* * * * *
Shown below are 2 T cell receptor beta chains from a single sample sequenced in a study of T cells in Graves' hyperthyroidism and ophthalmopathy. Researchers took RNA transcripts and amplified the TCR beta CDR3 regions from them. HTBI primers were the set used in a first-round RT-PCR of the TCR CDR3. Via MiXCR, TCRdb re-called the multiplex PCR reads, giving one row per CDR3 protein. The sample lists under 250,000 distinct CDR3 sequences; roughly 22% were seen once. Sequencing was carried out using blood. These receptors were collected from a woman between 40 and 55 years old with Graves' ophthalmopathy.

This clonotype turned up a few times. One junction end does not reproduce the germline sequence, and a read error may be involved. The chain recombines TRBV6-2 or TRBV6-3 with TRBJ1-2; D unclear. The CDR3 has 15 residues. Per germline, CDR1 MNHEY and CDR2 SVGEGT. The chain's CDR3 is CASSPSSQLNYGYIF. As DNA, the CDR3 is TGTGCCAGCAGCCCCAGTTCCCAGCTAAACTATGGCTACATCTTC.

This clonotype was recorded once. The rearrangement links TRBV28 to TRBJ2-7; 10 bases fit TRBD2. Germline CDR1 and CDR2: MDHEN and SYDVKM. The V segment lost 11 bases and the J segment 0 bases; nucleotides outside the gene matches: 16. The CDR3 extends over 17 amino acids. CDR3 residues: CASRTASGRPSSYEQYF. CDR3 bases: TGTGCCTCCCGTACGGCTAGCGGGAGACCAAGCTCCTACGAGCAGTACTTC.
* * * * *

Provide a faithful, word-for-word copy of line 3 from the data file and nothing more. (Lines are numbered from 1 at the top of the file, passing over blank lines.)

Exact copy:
This clonotype was recorded once. The rearrangement links TRBV28 to TRBJ2-7; 10 bases fit TRBD2. Germline CDR1 and CDR2: MDHEN and SYDVKM. The V segment lost 11 bases and the J segment 0 bases; nucleotides outside the gene matches: 16. The CDR3 extends over 17 amino acids. CDR3 residues: CASRTASGRPSSYEQYF. CDR3 bases: TGTGCCTCCCGTACGGCTAGCGGGAGACCAAGCTCCTACGAGCAGTACTTC.